Tuesday, June 30, 2015

Want 'Proof' That The 'True Legislative Intent' of Congress Was To Create State Exchanges in 2010?

'I wonder if that young man knows what he is doing'
'Maybe I shoulda run for Congress
where I could really write laws'
Were you confused, shocked, horrified or just plain old confused last week when the Supreme Court handed down its decision on the tax credits for the state exchanges?

Join the club. We have long thought the US Supreme Court should rule on the matter of the law at hand and not try to rewrite or divine the intention of the legislative process with a Ouija board or whatever they used to write their latest ACA proclamation last week.

Last week's decision on the ACA made us really wonder if that was true anymore. There's a very simple reason why which we will explain later in this post.

The latest decision by the Roberts Court on the ACA comes down to this:
'Do you want the US Supreme Court in effect 'writing' legislation as the Roberts Court did last week again on the ACA? Or do you want Congress and the US Senate to do their job and write legislation and leave it up to the Supreme Court to say 'yes' or 'no' as to its constitutionality as written on a piece of paper and leave it at that?'
Without being completely disrespectful of the Supreme Court and trying to honor their intellect, training and education, we have to wonder if it might have been a good idea for Chief Justice Roberts and every other Supreme Court Justice to spend some not insignificant amount of time on Capitol Hill watching the meat-grinder of legislation up close and personal before being appointed to the Highest Bench in America. We know he and the other 8 Justices are supremely qualified and educated and worthy of all respect and praise and honor due them.

Laws being written on Capitol Hill. Or
laws being re-written under judicial review
by SCOTUS.  Take your pick.
However, we think he and the majority missed a key major point on this one, one that even untrained-in-the-law people such as us could have told them to consider had they just asked us. Or anyone else who is familiar with the process and politics of writing legislation on Capitol Hill.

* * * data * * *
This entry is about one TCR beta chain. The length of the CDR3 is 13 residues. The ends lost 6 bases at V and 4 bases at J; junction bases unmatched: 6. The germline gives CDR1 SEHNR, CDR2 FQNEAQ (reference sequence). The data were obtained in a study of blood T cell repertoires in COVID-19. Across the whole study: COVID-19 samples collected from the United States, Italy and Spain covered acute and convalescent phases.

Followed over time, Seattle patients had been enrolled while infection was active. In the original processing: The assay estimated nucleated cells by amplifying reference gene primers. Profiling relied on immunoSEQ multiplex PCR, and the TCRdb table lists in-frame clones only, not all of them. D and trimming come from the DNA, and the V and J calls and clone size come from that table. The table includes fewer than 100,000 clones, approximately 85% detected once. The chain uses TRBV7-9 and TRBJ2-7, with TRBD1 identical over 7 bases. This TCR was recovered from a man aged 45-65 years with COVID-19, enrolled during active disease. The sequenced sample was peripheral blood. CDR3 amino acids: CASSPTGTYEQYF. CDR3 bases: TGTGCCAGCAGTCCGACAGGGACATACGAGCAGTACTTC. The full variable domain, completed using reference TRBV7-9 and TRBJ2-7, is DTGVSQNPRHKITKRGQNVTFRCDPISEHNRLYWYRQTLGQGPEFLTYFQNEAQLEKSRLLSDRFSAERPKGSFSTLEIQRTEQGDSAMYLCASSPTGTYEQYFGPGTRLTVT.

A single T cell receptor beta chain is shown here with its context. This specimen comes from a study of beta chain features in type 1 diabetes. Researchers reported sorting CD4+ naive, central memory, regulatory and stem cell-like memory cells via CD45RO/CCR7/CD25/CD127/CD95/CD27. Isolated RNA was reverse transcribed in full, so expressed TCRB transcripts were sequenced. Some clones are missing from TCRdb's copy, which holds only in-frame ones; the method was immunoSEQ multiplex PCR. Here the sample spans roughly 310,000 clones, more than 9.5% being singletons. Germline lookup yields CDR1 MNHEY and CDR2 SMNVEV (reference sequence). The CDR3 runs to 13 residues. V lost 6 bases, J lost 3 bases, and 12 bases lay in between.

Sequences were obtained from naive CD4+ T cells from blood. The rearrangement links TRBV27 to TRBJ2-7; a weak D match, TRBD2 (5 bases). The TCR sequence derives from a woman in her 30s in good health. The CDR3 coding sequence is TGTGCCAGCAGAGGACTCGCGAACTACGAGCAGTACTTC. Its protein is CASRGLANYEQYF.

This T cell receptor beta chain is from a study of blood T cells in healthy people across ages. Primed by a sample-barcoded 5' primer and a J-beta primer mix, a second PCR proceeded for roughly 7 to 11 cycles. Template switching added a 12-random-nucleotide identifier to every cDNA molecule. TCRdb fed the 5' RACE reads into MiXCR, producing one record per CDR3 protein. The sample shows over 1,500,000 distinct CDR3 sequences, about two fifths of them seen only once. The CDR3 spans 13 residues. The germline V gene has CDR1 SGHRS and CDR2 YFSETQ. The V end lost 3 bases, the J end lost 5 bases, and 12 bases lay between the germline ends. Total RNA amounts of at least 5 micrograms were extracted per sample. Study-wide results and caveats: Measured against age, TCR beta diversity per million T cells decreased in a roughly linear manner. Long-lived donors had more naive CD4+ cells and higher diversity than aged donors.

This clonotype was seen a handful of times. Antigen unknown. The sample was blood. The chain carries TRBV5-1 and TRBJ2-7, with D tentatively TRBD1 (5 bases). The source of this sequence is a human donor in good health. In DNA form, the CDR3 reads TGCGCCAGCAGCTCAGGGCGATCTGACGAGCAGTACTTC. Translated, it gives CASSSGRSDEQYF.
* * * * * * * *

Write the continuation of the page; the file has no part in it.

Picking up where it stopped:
German statesman Otto Von Bismarck is credited with coining the best phrase we have ever heard about legislation:

''If you like laws and sausages, you should never watch either one being made.”

Unless you have seen the process up close and personal, you also may have missed the one little fact as well that seems to have eluded Justice Roberts in the ACA judicial review process. He has now not only once but twice 'saved' the ACA by a rather open-minded, shall we say, interpretation of the 'legislative intent' of the Democrat majorities then in control of the entire machinery of our government from 2009-2011 as opposed to what they actually wrote down on paper in legislation.

Chief Justice Roberts wrote the majority 6-3 decision upholding tax credits for people who sign up for the ACA regardless of whether or not the state in which they live had established their own 'state exchange' versus a 'federal exchange'. In essence, he looked into his crystal ball to look backward in time and decided that Congress conflated the two exchanges and really meant 'federal exchanges established by the states' all along.

Chief Justice Roberts has solidified his view that the Supreme Court has a critical role at identifying precisely what the 'legislative intent' was of Congress at any time in the past. Even though Congress has 435 elected representatives, 100 Senators and hundreds of highly educated, trained and skilled lawyers, attorneys and bill drafters to craft legislation in the first place.